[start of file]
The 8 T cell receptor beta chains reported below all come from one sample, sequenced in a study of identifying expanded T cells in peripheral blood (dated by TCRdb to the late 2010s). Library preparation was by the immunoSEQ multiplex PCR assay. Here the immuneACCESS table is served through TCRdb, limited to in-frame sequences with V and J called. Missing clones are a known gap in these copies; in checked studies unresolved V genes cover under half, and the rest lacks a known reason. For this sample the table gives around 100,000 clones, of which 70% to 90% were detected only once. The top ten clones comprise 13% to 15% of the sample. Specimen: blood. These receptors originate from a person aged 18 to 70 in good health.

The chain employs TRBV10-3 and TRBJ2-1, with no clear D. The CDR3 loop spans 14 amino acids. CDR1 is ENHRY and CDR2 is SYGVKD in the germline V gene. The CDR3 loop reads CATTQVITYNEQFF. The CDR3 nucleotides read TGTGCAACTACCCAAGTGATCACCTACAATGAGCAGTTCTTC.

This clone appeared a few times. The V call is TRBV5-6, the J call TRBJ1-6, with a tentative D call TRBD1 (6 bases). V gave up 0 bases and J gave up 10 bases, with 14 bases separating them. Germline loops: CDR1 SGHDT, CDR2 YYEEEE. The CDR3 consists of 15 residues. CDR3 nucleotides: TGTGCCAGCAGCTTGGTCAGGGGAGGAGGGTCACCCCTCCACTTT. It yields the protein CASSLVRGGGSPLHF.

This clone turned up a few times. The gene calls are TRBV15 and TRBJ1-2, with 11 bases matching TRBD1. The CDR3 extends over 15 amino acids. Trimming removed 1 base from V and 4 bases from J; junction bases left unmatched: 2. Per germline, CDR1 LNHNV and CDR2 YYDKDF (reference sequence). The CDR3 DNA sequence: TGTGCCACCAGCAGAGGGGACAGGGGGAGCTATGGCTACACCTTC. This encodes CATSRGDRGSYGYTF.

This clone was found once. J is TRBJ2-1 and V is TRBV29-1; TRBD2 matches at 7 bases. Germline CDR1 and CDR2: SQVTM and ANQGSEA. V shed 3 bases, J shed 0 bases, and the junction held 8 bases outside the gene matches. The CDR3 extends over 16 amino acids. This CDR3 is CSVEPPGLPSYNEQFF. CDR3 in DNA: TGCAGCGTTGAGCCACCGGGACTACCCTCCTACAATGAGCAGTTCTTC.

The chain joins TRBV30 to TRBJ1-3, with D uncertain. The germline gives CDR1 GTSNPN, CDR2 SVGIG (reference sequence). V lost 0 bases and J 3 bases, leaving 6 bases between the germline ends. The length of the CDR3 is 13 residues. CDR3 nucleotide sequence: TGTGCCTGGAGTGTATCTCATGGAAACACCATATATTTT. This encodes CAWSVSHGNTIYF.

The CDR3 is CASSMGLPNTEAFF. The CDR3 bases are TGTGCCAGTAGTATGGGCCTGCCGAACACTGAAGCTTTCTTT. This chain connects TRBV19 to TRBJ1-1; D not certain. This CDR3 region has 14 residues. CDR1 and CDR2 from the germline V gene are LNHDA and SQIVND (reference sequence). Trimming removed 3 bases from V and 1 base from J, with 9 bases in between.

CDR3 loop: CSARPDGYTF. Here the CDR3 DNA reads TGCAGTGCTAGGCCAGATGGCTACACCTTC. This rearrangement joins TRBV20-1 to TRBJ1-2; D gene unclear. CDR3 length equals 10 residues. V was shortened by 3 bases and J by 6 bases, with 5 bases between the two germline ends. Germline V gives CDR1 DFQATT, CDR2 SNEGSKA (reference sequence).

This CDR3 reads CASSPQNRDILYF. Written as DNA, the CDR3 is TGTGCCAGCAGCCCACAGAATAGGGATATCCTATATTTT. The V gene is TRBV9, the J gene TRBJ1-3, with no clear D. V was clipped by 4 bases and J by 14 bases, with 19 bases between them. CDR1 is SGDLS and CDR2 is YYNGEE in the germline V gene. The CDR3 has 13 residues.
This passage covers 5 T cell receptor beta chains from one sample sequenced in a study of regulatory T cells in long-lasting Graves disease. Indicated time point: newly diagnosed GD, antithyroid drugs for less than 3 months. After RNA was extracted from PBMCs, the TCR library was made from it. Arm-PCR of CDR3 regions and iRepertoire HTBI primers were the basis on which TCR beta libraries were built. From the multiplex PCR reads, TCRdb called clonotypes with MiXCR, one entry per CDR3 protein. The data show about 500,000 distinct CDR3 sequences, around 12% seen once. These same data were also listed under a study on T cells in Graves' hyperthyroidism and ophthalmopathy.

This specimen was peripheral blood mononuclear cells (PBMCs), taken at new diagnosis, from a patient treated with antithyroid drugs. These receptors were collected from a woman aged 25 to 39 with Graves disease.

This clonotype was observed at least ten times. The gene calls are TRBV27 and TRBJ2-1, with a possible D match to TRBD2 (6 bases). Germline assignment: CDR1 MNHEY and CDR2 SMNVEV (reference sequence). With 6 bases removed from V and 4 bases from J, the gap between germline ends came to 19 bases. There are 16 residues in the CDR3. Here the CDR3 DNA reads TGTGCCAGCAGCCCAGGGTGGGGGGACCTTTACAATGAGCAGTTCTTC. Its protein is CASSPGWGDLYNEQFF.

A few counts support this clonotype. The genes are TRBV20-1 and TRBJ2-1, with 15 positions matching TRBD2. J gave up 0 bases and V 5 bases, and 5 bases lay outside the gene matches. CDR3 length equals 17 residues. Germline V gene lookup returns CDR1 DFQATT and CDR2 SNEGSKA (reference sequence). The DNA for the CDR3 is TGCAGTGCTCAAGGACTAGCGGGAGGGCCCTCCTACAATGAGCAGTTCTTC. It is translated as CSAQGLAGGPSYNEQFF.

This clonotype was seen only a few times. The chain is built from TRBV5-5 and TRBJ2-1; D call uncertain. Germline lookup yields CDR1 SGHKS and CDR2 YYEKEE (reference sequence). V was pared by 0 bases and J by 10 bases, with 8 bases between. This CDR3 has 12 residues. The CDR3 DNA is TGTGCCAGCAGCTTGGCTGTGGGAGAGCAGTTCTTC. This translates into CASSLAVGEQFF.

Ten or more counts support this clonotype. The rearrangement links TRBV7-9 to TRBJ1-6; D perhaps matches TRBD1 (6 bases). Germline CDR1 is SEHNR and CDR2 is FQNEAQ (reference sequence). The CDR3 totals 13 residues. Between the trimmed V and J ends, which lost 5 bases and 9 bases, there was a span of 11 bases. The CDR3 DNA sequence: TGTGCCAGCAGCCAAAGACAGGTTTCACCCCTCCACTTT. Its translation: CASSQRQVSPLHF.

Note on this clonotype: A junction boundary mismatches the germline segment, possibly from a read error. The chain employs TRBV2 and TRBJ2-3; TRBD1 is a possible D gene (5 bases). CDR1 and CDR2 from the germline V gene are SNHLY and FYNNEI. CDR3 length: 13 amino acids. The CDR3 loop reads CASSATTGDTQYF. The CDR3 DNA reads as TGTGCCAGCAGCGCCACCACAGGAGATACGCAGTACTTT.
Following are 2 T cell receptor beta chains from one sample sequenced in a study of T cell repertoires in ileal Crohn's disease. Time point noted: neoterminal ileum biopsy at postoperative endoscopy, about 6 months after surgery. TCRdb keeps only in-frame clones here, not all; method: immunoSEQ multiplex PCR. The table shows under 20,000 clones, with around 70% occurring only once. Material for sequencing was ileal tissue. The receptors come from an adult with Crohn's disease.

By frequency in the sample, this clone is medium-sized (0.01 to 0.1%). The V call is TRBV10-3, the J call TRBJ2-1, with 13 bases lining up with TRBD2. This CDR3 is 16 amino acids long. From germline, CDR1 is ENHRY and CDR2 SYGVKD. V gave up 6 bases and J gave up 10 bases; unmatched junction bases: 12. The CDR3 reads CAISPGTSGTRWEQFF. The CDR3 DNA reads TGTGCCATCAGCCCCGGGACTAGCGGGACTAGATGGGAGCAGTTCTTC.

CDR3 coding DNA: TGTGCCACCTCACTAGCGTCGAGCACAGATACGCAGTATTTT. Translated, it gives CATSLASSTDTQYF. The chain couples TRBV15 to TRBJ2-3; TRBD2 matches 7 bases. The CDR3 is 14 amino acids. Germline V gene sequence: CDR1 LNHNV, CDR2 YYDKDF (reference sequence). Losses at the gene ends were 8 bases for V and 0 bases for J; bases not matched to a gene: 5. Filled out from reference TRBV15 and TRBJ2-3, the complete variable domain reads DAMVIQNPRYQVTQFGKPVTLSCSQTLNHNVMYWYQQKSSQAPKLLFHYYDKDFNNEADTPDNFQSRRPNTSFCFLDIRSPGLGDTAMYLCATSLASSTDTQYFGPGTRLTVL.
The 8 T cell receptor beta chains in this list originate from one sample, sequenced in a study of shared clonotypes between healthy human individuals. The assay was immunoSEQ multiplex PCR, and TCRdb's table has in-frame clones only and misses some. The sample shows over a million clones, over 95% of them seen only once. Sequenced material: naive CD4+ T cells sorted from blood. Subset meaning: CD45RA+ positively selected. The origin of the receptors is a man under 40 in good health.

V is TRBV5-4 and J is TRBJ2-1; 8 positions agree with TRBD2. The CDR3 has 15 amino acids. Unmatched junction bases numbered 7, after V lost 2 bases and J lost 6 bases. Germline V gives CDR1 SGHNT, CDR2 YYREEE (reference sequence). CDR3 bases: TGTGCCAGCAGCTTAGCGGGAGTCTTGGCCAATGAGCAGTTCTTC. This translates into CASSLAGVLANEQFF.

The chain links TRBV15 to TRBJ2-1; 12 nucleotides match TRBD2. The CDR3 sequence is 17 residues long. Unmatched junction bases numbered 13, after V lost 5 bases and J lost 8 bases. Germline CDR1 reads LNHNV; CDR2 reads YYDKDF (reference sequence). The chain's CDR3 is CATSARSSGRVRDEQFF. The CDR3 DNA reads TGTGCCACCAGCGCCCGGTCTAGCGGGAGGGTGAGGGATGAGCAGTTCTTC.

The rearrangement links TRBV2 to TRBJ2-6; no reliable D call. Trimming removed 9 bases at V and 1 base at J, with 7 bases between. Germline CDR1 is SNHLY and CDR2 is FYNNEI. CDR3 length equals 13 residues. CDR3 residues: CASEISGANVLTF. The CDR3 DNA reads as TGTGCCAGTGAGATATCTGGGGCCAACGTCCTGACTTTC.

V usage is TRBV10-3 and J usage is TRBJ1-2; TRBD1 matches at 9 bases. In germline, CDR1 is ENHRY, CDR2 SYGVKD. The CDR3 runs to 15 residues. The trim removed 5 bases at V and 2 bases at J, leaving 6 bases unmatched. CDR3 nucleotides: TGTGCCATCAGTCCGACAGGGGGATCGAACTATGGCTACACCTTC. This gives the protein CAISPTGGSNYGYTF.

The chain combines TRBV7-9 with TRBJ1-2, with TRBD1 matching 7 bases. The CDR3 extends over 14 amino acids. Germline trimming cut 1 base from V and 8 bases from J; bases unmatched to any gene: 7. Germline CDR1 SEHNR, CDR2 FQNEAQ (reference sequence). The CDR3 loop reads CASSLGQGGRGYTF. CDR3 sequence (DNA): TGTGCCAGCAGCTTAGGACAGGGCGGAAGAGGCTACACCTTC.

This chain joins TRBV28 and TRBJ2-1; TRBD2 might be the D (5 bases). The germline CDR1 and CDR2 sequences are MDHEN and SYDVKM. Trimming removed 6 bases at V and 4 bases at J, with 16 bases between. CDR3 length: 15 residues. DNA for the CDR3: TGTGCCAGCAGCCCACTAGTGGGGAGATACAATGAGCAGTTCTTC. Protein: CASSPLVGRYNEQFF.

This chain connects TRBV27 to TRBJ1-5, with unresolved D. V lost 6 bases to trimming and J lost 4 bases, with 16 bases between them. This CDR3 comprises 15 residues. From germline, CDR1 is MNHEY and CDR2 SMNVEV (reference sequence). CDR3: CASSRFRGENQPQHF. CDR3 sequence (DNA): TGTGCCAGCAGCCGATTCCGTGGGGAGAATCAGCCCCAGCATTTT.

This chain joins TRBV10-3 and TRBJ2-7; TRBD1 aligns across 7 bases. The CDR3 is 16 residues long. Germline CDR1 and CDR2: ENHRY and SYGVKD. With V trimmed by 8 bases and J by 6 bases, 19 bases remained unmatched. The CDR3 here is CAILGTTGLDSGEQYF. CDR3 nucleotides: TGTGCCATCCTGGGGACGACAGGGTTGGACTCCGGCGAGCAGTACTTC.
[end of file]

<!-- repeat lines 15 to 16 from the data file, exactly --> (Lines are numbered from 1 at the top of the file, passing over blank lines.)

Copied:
Ten or more counts support this clonotype. The rearrangement links TRBV7-9 to TRBJ1-6; D perhaps matches TRBD1 (6 bases). Germline CDR1 is SEHNR and CDR2 is FQNEAQ (reference sequence). The CDR3 totals 13 residues. Between the trimmed V and J ends, which lost 5 bases and 9 bases, there was a span of 11 bases. The CDR3 DNA sequence: TGTGCCAGCAGCCAAAGACAGGTTTCACCCCTCCACTTT. Its translation: CASSQRQVSPLHF.

Note on this clonotype: A junction boundary mismatches the germline segment, possibly from a read error. The chain employs TRBV2 and TRBJ2-3; TRBD1 is a possible D gene (5 bases). CDR1 and CDR2 from the germline V gene are SNHLY and FYNNEI. CDR3 length: 13 amino acids. The CDR3 loop reads CASSATTGDTQYF. The CDR3 DNA reads as TGTGCCAGCAGCGCCACCACAGGAGATACGCAGTACTTT.